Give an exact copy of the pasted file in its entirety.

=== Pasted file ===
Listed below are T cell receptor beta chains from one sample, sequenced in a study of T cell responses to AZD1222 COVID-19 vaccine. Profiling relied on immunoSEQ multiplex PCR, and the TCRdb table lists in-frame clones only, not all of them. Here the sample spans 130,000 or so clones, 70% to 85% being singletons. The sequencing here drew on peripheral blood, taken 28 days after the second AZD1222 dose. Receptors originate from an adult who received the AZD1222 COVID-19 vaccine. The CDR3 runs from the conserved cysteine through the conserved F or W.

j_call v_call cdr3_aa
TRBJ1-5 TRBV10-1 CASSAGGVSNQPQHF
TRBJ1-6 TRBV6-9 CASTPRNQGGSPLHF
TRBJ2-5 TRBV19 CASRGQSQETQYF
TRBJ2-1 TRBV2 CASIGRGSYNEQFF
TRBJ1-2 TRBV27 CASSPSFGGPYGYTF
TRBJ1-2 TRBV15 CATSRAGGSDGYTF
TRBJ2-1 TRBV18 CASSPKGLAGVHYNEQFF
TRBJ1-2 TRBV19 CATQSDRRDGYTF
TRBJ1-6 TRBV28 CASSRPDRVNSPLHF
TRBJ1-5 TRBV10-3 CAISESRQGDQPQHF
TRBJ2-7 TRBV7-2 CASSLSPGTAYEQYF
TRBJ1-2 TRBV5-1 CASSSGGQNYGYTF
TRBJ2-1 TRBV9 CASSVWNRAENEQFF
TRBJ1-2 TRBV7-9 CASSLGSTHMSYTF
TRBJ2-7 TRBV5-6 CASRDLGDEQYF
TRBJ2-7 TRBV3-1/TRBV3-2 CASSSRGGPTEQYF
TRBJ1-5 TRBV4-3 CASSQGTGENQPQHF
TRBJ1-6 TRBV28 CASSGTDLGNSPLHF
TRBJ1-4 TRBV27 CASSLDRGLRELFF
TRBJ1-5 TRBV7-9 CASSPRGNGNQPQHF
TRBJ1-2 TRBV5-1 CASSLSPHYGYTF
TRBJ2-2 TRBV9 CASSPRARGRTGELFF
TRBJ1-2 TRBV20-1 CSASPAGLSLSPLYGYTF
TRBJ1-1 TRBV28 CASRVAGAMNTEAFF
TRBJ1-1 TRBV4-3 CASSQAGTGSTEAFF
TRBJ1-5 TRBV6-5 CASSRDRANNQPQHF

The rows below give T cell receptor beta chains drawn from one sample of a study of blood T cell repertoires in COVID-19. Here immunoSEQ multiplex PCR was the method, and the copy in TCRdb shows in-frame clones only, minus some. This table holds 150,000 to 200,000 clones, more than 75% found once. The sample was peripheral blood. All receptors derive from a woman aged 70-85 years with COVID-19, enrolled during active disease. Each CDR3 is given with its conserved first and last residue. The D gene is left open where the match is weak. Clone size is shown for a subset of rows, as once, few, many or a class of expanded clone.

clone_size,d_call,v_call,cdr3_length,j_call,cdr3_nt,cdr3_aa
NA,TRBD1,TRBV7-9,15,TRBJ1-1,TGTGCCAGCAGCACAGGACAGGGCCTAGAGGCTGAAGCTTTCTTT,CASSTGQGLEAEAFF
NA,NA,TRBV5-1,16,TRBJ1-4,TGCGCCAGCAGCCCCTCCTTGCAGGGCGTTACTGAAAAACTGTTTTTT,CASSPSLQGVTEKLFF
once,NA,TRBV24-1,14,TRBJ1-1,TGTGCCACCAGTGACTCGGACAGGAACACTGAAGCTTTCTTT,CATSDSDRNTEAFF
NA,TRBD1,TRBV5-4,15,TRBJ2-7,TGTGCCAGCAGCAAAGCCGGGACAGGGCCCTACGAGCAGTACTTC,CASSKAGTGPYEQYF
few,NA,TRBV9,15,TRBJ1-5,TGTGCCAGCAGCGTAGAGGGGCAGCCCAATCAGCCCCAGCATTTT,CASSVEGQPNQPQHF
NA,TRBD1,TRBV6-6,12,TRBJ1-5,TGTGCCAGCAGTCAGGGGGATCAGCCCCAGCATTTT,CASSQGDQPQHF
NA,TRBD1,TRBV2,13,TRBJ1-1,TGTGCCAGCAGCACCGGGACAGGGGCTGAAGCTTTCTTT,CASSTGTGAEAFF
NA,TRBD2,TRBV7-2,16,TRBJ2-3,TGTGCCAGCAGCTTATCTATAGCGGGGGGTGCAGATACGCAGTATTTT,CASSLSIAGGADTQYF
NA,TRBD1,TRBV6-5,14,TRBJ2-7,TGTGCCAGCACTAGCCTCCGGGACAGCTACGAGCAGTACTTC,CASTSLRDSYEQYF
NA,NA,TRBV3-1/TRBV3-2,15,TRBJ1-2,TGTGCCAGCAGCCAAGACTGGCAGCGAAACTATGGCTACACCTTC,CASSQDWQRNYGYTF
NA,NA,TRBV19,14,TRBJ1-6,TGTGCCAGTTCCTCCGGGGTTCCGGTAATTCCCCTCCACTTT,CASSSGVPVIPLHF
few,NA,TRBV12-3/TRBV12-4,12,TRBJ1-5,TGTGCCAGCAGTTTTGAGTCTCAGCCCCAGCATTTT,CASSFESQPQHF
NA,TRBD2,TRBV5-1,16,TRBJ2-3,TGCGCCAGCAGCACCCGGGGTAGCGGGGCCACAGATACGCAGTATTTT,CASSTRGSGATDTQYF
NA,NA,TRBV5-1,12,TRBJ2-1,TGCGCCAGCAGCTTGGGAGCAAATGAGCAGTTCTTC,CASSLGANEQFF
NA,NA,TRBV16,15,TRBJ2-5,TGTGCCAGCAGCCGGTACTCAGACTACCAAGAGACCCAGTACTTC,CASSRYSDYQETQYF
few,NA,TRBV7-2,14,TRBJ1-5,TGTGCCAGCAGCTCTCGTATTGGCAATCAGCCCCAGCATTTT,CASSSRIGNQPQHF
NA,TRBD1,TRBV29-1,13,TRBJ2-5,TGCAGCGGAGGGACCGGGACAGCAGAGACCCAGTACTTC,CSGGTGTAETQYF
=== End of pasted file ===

Listed below are T cell receptor beta chains from one sample, sequenced in a study of T cell responses to AZD1222 COVID-19 vaccine. Profiling relied on immunoSEQ multiplex PCR, and the TCRdb table lists in-frame clones only, not all of them. Here the sample spans 130,000 or so clones, 70% to 85% being singletons. The sequencing here drew on peripheral blood, taken 28 days after the second AZD1222 dose. Receptors originate from an adult who received the AZD1222 COVID-19 vaccine. The CDR3 runs from the conserved cysteine through the conserved F or W.

j_call v_call cdr3_aa
TRBJ1-5 TRBV10-1 CASSAGGVSNQPQHF
TRBJ1-6 TRBV6-9 CASTPRNQGGSPLHF
TRBJ2-5 TRBV19 CASRGQSQETQYF
TRBJ2-1 TRBV2 CASIGRGSYNEQFF
TRBJ1-2 TRBV27 CASSPSFGGPYGYTF
TRBJ1-2 TRBV15 CATSRAGGSDGYTF
TRBJ2-1 TRBV18 CASSPKGLAGVHYNEQFF
TRBJ1-2 TRBV19 CATQSDRRDGYTF
TRBJ1-6 TRBV28 CASSRPDRVNSPLHF
TRBJ1-5 TRBV10-3 CAISESRQGDQPQHF
TRBJ2-7 TRBV7-2 CASSLSPGTAYEQYF
TRBJ1-2 TRBV5-1 CASSSGGQNYGYTF
TRBJ2-1 TRBV9 CASSVWNRAENEQFF
TRBJ1-2 TRBV7-9 CASSLGSTHMSYTF
TRBJ2-7 TRBV5-6 CASRDLGDEQYF
TRBJ2-7 TRBV3-1/TRBV3-2 CASSSRGGPTEQYF
TRBJ1-5 TRBV4-3 CASSQGTGENQPQHF
TRBJ1-6 TRBV28 CASSGTDLGNSPLHF
TRBJ1-4 TRBV27 CASSLDRGLRELFF
TRBJ1-5 TRBV7-9 CASSPRGNGNQPQHF
TRBJ1-2 TRBV5-1 CASSLSPHYGYTF
TRBJ2-2 TRBV9 CASSPRARGRTGELFF
TRBJ1-2 TRBV20-1 CSASPAGLSLSPLYGYTF
TRBJ1-1 TRBV28 CASRVAGAMNTEAFF
TRBJ1-1 TRBV4-3 CASSQAGTGSTEAFF
TRBJ1-5 TRBV6-5 CASSRDRANNQPQHF

The rows below give T cell receptor beta chains drawn from one sample of a study of blood T cell repertoires in COVID-19. Here immunoSEQ multiplex PCR was the method, and the copy in TCRdb shows in-frame clones only, minus some. This table holds 150,000 to 200,000 clones, more than 75% found once. The sample was peripheral blood. All receptors derive from a woman aged 70-85 years with COVID-19, enrolled during active disease. Each CDR3 is given with its conserved first and last residue. The D gene is left open where the match is weak. Clone size is shown for a subset of rows, as once, few, many or a class of expanded clone.

clone_size,d_call,v_call,cdr3_length,j_call,cdr3_nt,cdr3_aa
NA,TRBD1,TRBV7-9,15,TRBJ1-1,TGTGCCAGCAGCACAGGACAGGGCCTAGAGGCTGAAGCTTTCTTT,CASSTGQGLEAEAFF
NA,NA,TRBV5-1,16,TRBJ1-4,TGCGCCAGCAGCCCCTCCTTGCAGGGCGTTACTGAAAAACTGTTTTTT,CASSPSLQGVTEKLFF
once,NA,TRBV24-1,14,TRBJ1-1,TGTGCCACCAGTGACTCGGACAGGAACACTGAAGCTTTCTTT,CATSDSDRNTEAFF
NA,TRBD1,TRBV5-4,15,TRBJ2-7,TGTGCCAGCAGCAAAGCCGGGACAGGGCCCTACGAGCAGTACTTC,CASSKAGTGPYEQYF
few,NA,TRBV9,15,TRBJ1-5,TGTGCCAGCAGCGTAGAGGGGCAGCCCAATCAGCCCCAGCATTTT,CASSVEGQPNQPQHF
NA,TRBD1,TRBV6-6,12,TRBJ1-5,TGTGCCAGCAGTCAGGGGGATCAGCCCCAGCATTTT,CASSQGDQPQHF
NA,TRBD1,TRBV2,13,TRBJ1-1,TGTGCCAGCAGCACCGGGACAGGGGCTGAAGCTTTCTTT,CASSTGTGAEAFF
NA,TRBD2,TRBV7-2,16,TRBJ2-3,TGTGCCAGCAGCTTATCTATAGCGGGGGGTGCAGATACGCAGTATTTT,CASSLSIAGGADTQYF
NA,TRBD1,TRBV6-5,14,TRBJ2-7,TGTGCCAGCACTAGCCTCCGGGACAGCTACGAGCAGTACTTC,CASTSLRDSYEQYF
NA,NA,TRBV3-1/TRBV3-2,15,TRBJ1-2,TGTGCCAGCAGCCAAGACTGGCAGCGAAACTATGGCTACACCTTC,CASSQDWQRNYGYTF
NA,NA,TRBV19,14,TRBJ1-6,TGTGCCAGTTCCTCCGGGGTTCCGGTAATTCCCCTCCACTTT,CASSSGVPVIPLHF
few,NA,TRBV12-3/TRBV12-4,12,TRBJ1-5,TGTGCCAGCAGTTTTGAGTCTCAGCCCCAGCATTTT,CASSFESQPQHF
NA,TRBD2,TRBV5-1,16,TRBJ2-3,TGCGCCAGCAGCACCCGGGGTAGCGGGGCCACAGATACGCAGTATTTT,CASSTRGSGATDTQYF
NA,NA,TRBV5-1,12,TRBJ2-1,TGCGCCAGCAGCTTGGGAGCAAATGAGCAGTTCTTC,CASSLGANEQFF
NA,NA,TRBV16,15,TRBJ2-5,TGTGCCAGCAGCCGGTACTCAGACTACCAAGAGACCCAGTACTTC,CASSRYSDYQETQYF
few,NA,TRBV7-2,14,TRBJ1-5,TGTGCCAGCAGCTCTCGTATTGGCAATCAGCCCCAGCATTTT,CASSSRIGNQPQHF
NA,TRBD1,TRBV29-1,13,TRBJ2-5,TGCAGCGGAGGGACCGGGACAGCAGAGACCCAGTACTTC,CSGGTGTAETQYF